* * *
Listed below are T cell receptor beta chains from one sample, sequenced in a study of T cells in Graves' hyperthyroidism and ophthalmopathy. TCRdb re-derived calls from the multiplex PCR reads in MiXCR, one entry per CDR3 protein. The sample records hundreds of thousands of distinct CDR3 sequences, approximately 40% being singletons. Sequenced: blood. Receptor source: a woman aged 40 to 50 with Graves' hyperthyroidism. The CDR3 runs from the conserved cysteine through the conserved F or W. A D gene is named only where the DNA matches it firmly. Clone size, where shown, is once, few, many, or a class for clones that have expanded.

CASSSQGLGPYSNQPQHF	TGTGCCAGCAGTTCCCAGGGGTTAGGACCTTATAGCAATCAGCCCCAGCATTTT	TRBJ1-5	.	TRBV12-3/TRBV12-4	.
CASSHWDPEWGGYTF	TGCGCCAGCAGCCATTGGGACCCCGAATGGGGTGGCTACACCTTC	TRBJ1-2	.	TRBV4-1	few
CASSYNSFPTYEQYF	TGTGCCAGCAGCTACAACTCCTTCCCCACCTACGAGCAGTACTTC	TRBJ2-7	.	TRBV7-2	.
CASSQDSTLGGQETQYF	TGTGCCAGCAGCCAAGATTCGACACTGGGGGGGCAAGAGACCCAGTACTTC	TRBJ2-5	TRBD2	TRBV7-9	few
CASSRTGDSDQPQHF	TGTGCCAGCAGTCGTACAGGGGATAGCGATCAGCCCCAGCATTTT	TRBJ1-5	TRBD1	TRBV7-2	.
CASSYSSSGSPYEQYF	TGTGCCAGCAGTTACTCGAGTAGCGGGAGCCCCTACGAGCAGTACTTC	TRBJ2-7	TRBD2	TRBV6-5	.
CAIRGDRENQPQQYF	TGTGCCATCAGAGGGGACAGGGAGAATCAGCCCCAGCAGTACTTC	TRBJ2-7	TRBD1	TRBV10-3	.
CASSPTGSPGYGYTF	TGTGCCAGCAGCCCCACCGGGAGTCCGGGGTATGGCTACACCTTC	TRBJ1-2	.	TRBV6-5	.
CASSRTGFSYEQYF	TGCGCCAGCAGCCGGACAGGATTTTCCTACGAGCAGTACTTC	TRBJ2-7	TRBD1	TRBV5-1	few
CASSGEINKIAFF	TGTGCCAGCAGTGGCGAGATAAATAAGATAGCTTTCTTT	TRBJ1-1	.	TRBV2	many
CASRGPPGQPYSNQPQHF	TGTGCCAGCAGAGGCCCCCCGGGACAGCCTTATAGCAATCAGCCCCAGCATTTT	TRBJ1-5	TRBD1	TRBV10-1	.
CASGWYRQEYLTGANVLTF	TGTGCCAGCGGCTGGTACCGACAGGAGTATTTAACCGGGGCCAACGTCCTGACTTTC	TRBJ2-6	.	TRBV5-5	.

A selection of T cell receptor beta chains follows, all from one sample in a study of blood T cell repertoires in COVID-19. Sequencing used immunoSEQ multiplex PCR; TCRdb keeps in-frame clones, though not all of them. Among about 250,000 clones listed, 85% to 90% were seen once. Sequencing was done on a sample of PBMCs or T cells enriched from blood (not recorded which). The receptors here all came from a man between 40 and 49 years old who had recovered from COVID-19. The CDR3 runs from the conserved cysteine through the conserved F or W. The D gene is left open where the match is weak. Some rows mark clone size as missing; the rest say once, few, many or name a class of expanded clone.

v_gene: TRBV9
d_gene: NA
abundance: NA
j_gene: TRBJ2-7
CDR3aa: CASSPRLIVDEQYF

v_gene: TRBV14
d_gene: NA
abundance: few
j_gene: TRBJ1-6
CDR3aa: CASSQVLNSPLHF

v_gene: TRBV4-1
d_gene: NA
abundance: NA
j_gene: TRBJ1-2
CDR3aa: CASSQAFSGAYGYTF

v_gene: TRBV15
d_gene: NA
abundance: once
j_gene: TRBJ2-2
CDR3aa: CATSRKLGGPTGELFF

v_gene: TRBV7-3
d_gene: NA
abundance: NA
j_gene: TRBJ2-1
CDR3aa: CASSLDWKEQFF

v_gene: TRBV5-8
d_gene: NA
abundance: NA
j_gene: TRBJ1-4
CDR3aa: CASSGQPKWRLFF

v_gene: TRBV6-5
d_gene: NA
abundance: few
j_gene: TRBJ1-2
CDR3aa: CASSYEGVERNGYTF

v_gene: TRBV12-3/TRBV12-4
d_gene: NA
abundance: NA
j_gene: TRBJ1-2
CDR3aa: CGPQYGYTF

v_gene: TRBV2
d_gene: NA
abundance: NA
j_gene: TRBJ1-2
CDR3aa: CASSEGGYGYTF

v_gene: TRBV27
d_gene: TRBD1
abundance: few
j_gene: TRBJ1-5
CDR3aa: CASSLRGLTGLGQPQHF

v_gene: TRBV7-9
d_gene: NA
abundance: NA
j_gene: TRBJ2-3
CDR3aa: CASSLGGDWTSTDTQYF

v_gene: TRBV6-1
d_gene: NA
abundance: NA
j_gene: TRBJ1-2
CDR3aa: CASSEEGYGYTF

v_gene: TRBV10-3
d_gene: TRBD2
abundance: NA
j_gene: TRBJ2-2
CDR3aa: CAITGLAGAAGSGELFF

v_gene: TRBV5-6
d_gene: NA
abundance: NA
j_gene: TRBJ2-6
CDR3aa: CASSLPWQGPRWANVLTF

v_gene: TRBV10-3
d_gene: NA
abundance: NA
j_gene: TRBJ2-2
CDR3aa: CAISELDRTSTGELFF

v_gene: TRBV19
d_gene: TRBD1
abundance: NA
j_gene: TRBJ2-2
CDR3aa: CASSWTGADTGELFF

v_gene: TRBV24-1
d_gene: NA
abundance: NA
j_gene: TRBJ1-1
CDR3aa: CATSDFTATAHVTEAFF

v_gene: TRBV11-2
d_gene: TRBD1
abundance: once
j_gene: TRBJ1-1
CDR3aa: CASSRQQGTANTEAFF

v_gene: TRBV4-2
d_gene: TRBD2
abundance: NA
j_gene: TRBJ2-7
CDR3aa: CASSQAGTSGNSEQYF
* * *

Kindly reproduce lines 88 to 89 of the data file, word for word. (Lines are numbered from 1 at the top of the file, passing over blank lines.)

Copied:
j_gene: TRBJ2-2
CDR3aa: CAISELDRTSTGELFF